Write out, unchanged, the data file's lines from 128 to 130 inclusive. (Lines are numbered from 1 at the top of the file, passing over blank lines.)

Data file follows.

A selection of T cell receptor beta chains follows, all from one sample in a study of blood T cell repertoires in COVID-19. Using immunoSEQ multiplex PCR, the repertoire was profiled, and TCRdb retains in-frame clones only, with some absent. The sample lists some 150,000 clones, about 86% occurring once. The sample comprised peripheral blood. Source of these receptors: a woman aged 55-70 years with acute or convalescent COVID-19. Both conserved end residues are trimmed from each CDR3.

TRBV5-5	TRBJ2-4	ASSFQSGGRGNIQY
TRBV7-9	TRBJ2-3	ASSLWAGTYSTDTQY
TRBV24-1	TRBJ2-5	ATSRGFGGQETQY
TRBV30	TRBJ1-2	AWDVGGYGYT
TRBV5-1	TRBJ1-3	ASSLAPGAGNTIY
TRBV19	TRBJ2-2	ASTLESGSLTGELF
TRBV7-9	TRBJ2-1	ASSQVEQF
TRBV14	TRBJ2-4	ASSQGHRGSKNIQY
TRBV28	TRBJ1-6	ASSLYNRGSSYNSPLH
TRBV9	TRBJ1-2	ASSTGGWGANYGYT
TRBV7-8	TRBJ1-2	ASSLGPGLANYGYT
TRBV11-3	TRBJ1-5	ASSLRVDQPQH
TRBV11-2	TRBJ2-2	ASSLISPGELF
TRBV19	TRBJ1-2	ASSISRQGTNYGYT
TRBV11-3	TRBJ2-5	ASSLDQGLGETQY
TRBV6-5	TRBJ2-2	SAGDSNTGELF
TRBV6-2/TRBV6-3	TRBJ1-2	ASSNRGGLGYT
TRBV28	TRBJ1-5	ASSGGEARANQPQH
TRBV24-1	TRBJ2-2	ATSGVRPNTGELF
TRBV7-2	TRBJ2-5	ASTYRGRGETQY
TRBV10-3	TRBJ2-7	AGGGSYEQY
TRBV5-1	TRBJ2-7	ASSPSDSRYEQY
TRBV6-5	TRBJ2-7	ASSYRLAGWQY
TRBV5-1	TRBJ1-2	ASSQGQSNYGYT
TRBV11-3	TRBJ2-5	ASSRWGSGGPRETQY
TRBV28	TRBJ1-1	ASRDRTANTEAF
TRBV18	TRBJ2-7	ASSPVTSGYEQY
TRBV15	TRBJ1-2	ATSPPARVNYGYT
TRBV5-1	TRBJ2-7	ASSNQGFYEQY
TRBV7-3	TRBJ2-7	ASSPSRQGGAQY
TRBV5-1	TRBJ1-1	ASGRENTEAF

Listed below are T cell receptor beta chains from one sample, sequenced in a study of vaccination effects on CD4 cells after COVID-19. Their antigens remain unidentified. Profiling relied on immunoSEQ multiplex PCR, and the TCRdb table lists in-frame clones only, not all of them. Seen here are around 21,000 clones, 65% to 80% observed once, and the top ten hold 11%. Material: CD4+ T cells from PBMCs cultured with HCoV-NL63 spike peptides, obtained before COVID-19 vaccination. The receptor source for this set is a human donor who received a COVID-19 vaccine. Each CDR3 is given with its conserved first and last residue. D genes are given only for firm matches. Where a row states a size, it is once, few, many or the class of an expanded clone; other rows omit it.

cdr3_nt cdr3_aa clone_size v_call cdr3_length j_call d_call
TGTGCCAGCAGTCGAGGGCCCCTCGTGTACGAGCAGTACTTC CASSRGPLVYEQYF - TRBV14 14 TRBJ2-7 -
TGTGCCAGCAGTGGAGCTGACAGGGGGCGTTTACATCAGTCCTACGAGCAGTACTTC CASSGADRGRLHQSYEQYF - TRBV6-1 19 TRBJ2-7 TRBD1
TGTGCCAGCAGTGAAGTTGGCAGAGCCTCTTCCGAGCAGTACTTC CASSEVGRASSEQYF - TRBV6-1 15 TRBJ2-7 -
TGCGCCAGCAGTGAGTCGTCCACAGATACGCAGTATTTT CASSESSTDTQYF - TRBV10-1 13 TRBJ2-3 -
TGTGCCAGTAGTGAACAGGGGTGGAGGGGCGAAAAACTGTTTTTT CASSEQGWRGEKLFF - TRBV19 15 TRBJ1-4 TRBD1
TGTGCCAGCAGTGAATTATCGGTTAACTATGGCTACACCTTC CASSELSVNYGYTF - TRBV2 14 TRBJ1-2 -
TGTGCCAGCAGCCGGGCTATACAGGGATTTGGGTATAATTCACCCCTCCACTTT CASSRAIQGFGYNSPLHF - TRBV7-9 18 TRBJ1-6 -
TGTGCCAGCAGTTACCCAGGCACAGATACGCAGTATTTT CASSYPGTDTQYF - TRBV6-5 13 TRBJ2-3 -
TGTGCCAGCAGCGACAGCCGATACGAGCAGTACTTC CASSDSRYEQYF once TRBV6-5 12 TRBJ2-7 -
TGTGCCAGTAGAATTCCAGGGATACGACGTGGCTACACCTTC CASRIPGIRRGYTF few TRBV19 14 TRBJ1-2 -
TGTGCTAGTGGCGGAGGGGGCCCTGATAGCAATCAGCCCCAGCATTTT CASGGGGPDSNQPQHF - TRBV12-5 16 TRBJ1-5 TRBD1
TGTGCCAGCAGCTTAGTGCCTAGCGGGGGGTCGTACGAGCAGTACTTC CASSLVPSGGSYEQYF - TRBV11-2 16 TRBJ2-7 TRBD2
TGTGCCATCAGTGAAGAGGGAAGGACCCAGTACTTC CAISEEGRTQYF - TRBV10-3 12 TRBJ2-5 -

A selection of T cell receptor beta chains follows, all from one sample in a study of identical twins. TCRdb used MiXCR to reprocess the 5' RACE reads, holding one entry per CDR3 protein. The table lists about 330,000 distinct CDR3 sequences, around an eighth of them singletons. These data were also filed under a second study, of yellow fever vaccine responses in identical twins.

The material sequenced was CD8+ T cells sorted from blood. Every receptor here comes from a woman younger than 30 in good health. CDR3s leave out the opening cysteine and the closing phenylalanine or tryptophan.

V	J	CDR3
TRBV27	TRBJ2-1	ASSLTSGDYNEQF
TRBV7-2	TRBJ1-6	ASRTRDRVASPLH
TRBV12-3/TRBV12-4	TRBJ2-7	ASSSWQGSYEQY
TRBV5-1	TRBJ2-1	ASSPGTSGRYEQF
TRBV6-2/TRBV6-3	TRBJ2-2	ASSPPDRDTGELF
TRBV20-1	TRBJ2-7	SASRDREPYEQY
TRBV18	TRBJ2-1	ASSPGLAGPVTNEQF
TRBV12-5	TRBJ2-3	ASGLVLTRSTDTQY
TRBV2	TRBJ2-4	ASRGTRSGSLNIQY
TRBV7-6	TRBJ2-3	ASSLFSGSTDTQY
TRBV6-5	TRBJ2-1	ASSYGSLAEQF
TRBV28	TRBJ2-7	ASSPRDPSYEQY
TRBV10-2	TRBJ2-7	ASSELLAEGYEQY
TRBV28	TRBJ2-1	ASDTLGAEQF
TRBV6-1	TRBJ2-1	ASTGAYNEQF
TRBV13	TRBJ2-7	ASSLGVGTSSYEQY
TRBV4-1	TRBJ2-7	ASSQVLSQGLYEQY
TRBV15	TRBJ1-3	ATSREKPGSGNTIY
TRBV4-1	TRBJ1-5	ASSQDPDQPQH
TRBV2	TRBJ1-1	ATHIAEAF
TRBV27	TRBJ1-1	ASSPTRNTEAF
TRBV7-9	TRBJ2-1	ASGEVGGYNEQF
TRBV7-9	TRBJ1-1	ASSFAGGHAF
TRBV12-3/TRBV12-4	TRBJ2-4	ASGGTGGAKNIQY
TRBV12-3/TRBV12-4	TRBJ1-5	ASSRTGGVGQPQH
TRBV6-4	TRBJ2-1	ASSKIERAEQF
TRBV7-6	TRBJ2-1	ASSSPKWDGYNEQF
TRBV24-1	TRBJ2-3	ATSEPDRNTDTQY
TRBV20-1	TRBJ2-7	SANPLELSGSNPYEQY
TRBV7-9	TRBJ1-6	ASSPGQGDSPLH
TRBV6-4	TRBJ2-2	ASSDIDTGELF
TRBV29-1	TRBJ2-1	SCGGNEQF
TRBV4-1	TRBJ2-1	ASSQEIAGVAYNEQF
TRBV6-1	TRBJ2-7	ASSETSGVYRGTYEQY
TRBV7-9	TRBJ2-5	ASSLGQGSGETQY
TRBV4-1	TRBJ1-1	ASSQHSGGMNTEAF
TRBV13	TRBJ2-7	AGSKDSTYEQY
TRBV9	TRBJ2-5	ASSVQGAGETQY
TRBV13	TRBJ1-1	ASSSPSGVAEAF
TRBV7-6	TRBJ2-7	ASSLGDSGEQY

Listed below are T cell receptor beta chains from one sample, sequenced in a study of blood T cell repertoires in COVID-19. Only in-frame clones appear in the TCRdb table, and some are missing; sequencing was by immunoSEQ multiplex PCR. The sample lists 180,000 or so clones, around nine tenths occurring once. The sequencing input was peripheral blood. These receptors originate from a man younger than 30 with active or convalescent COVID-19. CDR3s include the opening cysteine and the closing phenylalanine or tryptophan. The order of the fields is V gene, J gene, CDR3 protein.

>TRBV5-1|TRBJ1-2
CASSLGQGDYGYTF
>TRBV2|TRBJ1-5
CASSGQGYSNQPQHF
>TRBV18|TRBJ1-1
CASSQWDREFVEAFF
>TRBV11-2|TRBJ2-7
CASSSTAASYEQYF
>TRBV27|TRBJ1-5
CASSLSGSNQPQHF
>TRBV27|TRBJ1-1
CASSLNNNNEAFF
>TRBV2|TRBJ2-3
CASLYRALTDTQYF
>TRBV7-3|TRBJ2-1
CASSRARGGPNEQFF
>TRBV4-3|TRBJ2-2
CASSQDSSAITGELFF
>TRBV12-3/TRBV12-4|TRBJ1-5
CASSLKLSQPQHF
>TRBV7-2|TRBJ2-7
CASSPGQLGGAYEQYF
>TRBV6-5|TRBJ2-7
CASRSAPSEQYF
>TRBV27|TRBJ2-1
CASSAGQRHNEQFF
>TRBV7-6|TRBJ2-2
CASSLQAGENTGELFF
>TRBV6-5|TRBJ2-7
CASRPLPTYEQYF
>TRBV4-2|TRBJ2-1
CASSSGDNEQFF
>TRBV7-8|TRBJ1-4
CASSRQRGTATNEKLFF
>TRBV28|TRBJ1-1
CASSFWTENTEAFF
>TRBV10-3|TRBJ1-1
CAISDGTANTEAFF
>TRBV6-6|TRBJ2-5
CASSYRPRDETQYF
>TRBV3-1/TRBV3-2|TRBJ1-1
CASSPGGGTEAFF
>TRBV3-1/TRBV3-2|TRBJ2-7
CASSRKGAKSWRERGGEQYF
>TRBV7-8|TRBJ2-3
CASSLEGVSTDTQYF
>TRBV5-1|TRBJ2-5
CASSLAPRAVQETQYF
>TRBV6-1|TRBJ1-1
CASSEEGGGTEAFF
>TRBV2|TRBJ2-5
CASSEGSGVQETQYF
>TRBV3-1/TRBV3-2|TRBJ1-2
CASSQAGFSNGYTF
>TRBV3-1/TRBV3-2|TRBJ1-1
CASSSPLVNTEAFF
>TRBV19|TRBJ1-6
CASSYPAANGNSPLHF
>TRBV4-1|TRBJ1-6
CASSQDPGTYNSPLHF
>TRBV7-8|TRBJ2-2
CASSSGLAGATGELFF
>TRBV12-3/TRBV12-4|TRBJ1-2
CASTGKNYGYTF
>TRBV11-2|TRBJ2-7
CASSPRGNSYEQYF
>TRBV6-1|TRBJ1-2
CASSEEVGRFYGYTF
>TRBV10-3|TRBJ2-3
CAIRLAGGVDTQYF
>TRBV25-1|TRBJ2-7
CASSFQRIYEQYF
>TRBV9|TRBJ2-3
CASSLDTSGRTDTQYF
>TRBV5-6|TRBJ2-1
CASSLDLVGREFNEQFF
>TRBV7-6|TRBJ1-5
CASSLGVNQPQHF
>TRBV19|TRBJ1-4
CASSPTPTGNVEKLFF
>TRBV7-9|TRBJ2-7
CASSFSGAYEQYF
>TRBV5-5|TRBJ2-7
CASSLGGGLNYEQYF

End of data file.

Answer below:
>TRBV10-3|TRBJ1-1
CAISDGTANTEAFF
>TRBV6-6|TRBJ2-5